The Vermont League of Cities and Towns and the Vermont School Boards Association are worried. Why? Because the Education Fund is projected to have some extra money -- as much as $20 million, according to the tax commissioner.
In lean times, funds with extra dollars are prime targets for raids/loans.
On Dec. 1, Tax Commissioner Tom Pelham
sent a letter to legislative leaders advising them of the projected revenues in the Education Fund for the 2010 budget year at the current property tax rates. He predicted there could be an operating surplus if the residential rate remained 87 cents per $100 of assessed value and the commercial rate remained at $1.36.
By law (Title 32, Chapter 135, section 5402b) the commissioner also is directed to recommend adjustments to the rates. If there is enough money to fill the reserve fund with dollars left over, the commissioner is directed to recommend a rate reduction. A rate reduction is a way to put the over-collection dollars back in taxpayers pockets in a upcoming year. Pelham
didn't recommend a tax rate reduction in his letter to leaders. Instead he said, "Given the extraordinary fiscal choices before us, a recommendation from me regarding the
2010 tax rate may be extraneous or even harmful to the flexibility you and the governor need to craft an overall fiscal course for the state in these times."
That shows intent to use these extra property tax dollars for some other purpose, accused Steve Jeffrey, executive director of the Vermont League of City and Towns, and John Nelson, executive director of the Vermont School Boards Association. The pair wrote Pelham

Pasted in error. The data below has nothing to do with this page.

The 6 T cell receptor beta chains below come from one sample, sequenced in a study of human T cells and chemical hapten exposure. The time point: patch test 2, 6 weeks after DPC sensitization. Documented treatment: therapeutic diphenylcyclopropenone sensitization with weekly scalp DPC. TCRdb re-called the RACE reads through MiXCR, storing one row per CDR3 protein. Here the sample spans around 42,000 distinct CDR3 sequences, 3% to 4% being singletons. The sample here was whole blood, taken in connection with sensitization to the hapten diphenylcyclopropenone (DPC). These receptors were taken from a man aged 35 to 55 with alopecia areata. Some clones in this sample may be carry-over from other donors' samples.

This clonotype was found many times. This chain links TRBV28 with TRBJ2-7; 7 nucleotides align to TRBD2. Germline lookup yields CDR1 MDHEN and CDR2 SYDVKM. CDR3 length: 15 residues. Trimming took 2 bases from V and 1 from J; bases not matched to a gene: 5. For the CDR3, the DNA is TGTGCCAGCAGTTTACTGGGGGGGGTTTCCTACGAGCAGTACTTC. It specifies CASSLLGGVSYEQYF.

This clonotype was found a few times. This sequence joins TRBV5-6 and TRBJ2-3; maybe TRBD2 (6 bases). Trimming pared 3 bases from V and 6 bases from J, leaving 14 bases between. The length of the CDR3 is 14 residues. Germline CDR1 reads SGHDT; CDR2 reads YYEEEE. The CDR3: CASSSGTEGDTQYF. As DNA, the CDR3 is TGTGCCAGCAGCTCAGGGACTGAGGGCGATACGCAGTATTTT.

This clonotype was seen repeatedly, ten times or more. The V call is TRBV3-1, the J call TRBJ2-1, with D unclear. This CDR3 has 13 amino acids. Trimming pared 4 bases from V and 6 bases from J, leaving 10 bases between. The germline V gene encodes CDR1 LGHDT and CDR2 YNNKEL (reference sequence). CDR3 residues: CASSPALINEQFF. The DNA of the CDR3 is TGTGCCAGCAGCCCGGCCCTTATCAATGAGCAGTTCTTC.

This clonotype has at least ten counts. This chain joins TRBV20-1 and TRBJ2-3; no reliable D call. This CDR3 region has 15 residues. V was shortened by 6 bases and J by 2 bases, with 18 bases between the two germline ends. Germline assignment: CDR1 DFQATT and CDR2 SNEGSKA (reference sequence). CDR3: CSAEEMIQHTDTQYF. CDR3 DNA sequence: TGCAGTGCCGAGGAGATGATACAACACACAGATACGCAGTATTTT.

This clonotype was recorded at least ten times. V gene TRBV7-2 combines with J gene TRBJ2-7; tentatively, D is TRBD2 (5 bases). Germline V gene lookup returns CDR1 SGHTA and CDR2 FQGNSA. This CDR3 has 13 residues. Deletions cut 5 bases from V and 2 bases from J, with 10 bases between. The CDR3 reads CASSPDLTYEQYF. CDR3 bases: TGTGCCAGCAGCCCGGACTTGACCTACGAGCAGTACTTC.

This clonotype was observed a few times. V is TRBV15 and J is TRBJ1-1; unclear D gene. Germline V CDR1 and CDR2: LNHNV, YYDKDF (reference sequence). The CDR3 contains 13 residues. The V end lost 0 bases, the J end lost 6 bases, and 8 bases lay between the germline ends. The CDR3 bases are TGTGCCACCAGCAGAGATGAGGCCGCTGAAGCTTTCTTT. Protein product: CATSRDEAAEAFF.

demanding that he recommend a tax rate reduction --now.Pelham
said his letter is a bureaucratic exercise and said his recommendation on a tax rate is "inconsequential." Lawmakers set the rates and they frequently change them from the numbers tax commissioners propose in December. He disputed the contention he was laying the groundwork for an alternative use for the $20 million surplus. "There is nothing in that letter implying that the money wouldn't be used for property tax reductions."
Still, Secretary of Administration Neale Lunderville
confirms that there has been some discussion of redirecting dollars from one of the current funding streams in the Education Fund to the hurting Transportation Fund instead.
That's clear to stir controversy should it be proposed. Folks don't like "raids" on the Education Fund because it puts pressure on the property tax. Others are determined to make the Transportation Fund whole.
Should be a fun debate, don't you think?